https://allthatsinteresting.com/jim-twins

Folklore wasn’t always an invention of the mind, just some clever story invented and then passed along. Sometimes it was more tangible, more physical, and more real. Because in a world of the unusual and unexpected, nothing was more powerful than the birth of twins.

Today’s episode of the Lore podcast considers the wonders and mysteries of identical twins. As always, host Aaron Mahnke is careful to establish historical context: besides recurring to Greek and Roman mythology, he also notes how twins were feared and revered by ancient cultures worldwide. The episode really hits its stride when Mahnke relates stories of twin connections (e.g. a pair of brothers separately adopted as infants who grew up to have wives/children/dogs with the same name, who entered into the same career field, and who even chose the same exact vacation spot) that seem to move beyond sheer coincidence and into the realm of the mystical. The scientifically inexplicable shades even further toward the eerily supernatural when Mahnke focuses on a pair of twins with an uncanny link to their siblings who died in a car crash before the younger set was even born.

In the closing segment, the topic shifts from identical to conjoined twins, and unfortunately, the discussion here feels like a bit of a stretch (and an attempt to expand the episode towards the podcast’s typical run time). That Eng died just a few hours after his brother Chang can be interpreted as a mere biological byproduct. The perishing of these famous Siamese twins on the same day doesn’t seem all that incredible, and thus Episode 142 ends with a narrative whimper.

“Reflections” pales in comparison to Lore‘s best offerings, but devoted listeners will still want to check this one out.

 

Lore Report: “Potential” (Episode 140)

But disappointment comes in all shapes and sizes. And if history is any indication, there is a powerful lesson there for us to learn, even if we don’t like what it teaches: When it comes to tragedy, the unexpected is right around the corner.

The introductory tease for the latest episode of Lore trumps the unexpected, but “Potential” recurs to a familiar topic for the podcast: the witch-hunt hysteria spurred by the publication of the Malleus Maleficarum in 1485. To his credit, host Aaron Mahnke does attempt to cover new ground by transporting listeners to a less-familiar place (the hill town of Triora, Italy, in the late 1580’s) whose witch trials did not play out to a standard conclusion. Mahnke does a fine job of establishing the build-up to the trials in Triora, and of explaining the twists and turns that events subsequently took. He also draws some interesting parallels with the scene in Salem, Massachusetts (including both communities’ modern-day capitalizing on ignominious history via seasonal festivals and witchcraft museums).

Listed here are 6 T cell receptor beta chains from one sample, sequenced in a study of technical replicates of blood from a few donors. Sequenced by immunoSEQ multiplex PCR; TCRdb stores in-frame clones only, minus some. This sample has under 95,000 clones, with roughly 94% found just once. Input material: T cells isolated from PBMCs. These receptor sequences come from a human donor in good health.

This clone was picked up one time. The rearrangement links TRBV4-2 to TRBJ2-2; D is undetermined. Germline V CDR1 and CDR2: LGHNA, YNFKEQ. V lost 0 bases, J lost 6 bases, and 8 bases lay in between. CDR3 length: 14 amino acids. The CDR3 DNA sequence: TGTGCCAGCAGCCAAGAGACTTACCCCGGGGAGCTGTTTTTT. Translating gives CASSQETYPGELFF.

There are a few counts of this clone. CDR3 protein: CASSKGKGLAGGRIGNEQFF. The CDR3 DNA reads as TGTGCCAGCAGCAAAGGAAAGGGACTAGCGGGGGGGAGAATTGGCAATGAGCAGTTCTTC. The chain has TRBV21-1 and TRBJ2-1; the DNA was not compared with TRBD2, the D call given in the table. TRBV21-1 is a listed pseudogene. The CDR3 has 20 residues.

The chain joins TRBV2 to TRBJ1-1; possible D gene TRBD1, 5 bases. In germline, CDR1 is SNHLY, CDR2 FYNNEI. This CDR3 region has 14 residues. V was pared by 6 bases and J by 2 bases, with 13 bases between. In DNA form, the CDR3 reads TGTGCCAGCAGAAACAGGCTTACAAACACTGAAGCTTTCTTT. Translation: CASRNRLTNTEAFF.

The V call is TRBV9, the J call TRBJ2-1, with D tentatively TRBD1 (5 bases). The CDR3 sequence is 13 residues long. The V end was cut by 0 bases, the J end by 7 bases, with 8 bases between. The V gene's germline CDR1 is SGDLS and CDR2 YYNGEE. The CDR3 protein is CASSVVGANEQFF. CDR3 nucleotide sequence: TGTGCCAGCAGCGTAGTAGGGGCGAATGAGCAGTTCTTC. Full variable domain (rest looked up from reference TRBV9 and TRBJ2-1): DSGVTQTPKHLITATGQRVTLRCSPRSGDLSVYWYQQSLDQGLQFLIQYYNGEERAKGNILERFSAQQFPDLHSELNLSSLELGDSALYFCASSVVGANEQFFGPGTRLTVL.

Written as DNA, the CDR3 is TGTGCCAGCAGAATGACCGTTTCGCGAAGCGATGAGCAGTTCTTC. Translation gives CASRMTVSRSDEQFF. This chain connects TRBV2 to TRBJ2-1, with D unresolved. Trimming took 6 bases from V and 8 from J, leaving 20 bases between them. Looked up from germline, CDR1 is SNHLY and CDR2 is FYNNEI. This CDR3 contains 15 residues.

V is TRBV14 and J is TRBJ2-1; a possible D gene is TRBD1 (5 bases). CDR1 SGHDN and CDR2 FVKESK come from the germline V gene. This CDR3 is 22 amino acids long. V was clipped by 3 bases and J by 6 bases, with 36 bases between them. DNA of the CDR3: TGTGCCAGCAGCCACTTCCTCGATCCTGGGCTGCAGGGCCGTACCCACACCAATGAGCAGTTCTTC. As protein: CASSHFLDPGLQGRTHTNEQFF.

Nevertheless, this is a curious episode on several levels. Mahnke repeatedly undercuts the very message of hope (the fact that the witch trials in Triora didn’t ultimately result in the mass execution of the accused) that he emphasizes throughout. Quite surprisingly, he also fails to invoke other examples of dark lore associated with Triora (for more on this, check out Francesca Bezzone’s essay, “The Triora Witch Trials: The Italian Salem”). Most questionably of all, Mahnke returns to the same subject matter he treated just two episodes ago (“Foresight”), making Episode 140 feel a bit like filler. Overall, “Potential” fails to live up to the lofty reputation the Lore podcast has earned for itself.

 

Lore Report: “Foresight” (Episode 138)

[…] Books can contain just as much evil as they do good. And few can hold a candle to the Malleus Maleficarum, a guidebook written in 1487 to help authorities identify and exterminate people accused of being witches. Instruction guides are meant to help us create , but when it comes to books like the Malleus Maleficarum, all they typically built was panic, fear, and superstition–superstition that we still cling to today. And if the historical record is any indication, it also managed to build something else, at least for a time: mass hysteria, hellbent on destruction.

Witchcraft is a topic Aaron Mahnke has covered before on Lore (as well as in the first season of its spin-off podcast, Unobscured), but episode 138, “Foresight,” provides one of his clearest looks into the demonized dark art. Mahnke begins by considering why people were targeted and outlines the most common traits of those accused of being witches. He also enlightens listeners about the various means for executing condemned witches, which extend beyond the hangings and burnings made familiar by countless pop cultural representations over the years. From here, our host hearkens back to 16th Century Scotland, a hotbed of witchcraft panic. A good portion of the episode is devoted to the hurly-burly surrounding Janet Boyman, a healer who brings significant heat on herself when she branches out into prophesying (a practice that would come to be considered tantamount to attacking with a curse).

“Foresight” satisfies not only with its informative content but also with its strong structuring. The narrative strands tie together perfectly, as Mahnke demonstrates that witchcraft is not merely some outre subject, but rather one (as in the case of Janet Boyman) deeply entangled in national political affairs. The episode builds toward a striking identification of a bitter irony (one which I won’t spoil here), and as an added bonus, links historical record with one of Shakespeare’s most famous, and fantastic, plays.